Perimenopause is the time of life leading up to the menopausal transition. The definition of menopause is 12 months without a menstrual cycle. This can happen anytime between the ages of 45 and 55. According to the American College of Obstetricians and Gynecologists (ACOG), a common sign of perimenopause is a change in your menstrual cycle. Cycles may become longer than usual for you, or they may become shorter. You may begin to skip periods. The amount of flow may become lighter or heavier. Although changes in menstrual bleeding are normal as you approach menopause, you still should report them to your health care provider. Abnormal bleeding may be a sign of a problem. Talk to your health care provider if you have any of the following:
Hot flashes are one of the most common symptoms of perimenopause. A hot flash is a sudden feeling of heat that spreads over the face and body. The skin may redden like a blush. You also may break out in a sweat. A hot flash may last from a few seconds to several minutes or longer. Hot flashes are not harmful, but they sometimes are embarrassing and may interfere with daily life.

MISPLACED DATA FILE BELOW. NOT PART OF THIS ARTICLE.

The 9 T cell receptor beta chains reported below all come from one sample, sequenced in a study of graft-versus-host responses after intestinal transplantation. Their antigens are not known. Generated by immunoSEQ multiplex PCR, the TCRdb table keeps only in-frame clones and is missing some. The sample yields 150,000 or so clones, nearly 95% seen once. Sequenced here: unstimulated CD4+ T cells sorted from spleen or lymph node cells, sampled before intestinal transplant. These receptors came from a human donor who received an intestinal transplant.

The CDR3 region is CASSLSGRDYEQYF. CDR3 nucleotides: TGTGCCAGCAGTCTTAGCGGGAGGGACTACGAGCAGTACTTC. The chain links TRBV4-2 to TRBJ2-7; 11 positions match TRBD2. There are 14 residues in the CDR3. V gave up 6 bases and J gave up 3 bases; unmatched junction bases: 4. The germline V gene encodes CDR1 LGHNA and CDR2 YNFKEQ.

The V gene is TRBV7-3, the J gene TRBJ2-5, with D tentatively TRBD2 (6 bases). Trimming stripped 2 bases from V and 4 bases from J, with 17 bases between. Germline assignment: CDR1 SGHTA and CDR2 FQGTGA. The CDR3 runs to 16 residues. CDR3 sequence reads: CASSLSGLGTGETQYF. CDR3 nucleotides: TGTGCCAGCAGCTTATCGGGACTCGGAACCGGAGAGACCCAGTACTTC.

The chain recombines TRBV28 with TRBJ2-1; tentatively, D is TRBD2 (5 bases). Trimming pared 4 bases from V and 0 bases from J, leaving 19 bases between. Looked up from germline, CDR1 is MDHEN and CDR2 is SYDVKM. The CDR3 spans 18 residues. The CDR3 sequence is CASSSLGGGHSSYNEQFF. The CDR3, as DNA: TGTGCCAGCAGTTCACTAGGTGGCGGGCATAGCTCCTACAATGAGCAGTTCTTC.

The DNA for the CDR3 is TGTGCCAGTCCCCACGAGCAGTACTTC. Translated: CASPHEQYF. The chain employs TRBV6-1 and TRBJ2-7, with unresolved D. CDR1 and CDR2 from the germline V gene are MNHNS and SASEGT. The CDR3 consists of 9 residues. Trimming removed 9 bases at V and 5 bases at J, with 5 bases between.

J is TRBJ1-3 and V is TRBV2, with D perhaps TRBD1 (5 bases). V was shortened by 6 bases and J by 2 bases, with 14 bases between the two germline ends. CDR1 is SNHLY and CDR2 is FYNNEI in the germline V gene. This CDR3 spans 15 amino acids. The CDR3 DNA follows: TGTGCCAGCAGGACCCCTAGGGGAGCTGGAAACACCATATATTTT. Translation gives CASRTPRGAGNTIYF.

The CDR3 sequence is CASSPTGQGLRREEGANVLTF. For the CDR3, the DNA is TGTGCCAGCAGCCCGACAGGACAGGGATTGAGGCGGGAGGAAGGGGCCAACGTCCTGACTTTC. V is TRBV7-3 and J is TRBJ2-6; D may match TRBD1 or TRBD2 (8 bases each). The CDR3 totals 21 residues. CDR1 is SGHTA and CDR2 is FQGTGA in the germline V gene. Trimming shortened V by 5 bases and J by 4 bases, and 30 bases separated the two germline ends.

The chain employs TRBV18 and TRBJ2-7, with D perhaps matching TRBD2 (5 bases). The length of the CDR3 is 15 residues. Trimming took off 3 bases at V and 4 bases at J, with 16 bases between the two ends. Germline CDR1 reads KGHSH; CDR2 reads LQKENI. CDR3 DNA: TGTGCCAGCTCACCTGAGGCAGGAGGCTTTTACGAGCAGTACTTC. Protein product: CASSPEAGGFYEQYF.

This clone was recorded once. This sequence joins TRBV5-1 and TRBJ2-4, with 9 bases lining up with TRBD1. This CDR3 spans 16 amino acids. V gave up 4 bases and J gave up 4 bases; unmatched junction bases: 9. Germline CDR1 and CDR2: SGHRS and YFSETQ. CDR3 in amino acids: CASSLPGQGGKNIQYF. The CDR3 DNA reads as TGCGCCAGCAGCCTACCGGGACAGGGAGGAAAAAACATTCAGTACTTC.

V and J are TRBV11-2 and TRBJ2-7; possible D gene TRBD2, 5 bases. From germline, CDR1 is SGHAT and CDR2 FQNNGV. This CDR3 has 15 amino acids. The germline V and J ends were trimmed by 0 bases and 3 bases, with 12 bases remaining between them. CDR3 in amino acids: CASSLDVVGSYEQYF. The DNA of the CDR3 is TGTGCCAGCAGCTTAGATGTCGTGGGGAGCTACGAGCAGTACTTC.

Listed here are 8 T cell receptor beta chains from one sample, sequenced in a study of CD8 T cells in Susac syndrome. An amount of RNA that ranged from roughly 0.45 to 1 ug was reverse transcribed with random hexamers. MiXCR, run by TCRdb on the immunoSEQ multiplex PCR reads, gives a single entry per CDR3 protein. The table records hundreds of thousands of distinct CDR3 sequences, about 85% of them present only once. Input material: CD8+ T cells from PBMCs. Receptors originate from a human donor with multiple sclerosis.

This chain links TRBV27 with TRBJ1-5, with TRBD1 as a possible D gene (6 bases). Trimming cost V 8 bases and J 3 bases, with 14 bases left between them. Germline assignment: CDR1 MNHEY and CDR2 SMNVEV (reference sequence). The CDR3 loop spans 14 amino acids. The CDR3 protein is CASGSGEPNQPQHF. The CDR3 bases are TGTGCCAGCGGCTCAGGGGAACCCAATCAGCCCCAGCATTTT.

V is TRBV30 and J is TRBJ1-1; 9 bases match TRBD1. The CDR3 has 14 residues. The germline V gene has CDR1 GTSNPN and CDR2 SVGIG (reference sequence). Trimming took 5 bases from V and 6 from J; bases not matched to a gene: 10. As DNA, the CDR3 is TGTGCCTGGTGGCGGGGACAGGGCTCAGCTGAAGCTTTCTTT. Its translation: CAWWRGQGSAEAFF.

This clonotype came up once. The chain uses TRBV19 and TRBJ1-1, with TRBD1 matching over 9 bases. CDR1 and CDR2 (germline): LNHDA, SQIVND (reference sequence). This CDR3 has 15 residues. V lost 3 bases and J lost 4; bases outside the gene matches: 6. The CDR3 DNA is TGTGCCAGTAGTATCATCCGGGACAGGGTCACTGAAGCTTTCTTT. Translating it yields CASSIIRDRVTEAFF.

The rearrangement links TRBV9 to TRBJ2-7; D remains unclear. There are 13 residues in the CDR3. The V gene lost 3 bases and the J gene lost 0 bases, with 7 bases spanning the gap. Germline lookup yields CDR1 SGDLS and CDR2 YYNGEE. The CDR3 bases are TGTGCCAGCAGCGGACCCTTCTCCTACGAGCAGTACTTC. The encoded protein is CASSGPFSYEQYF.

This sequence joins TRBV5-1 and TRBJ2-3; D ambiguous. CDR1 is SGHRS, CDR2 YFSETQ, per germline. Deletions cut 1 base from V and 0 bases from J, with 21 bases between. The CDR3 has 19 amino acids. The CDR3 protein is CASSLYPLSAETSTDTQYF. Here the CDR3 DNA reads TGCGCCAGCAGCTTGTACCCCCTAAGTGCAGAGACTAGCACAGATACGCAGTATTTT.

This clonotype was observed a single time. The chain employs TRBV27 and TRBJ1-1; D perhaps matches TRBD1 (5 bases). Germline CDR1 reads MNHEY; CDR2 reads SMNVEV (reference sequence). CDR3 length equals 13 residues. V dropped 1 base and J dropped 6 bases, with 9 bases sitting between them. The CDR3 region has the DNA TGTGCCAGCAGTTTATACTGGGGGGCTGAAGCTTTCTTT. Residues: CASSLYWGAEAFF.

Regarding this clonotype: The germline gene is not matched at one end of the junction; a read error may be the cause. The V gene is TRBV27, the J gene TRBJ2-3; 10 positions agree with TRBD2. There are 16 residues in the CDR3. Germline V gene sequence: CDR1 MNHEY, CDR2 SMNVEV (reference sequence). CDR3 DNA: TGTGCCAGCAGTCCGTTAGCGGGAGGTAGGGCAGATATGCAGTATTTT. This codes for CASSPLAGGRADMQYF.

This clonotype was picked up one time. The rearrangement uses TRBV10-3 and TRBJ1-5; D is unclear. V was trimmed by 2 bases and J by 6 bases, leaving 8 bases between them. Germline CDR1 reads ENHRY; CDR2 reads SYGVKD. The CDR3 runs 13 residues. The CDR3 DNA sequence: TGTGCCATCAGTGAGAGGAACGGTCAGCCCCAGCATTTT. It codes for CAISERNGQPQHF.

Some women have hot flashes a few times a month. Others have them several times a day. Hot flashes that happen at night (night sweats) may wake you up and cause you to feel tired and sluggish during the day.
Vaginal and Urinary Tract Changes
As estrogen levels decrease, changes take place in the vagina. Over time, the vaginal lining gets thinner, dryer, and less elastic. Vaginal dryness may cause pain during sexual intercourse. Vaginal infections also may occur more often.
The urinary tract also changes with age. The urethra can become dry, inflamed, or irritated. Some women may need to urinate more often. Women may have an increased risk of urinary tract infections after menopause.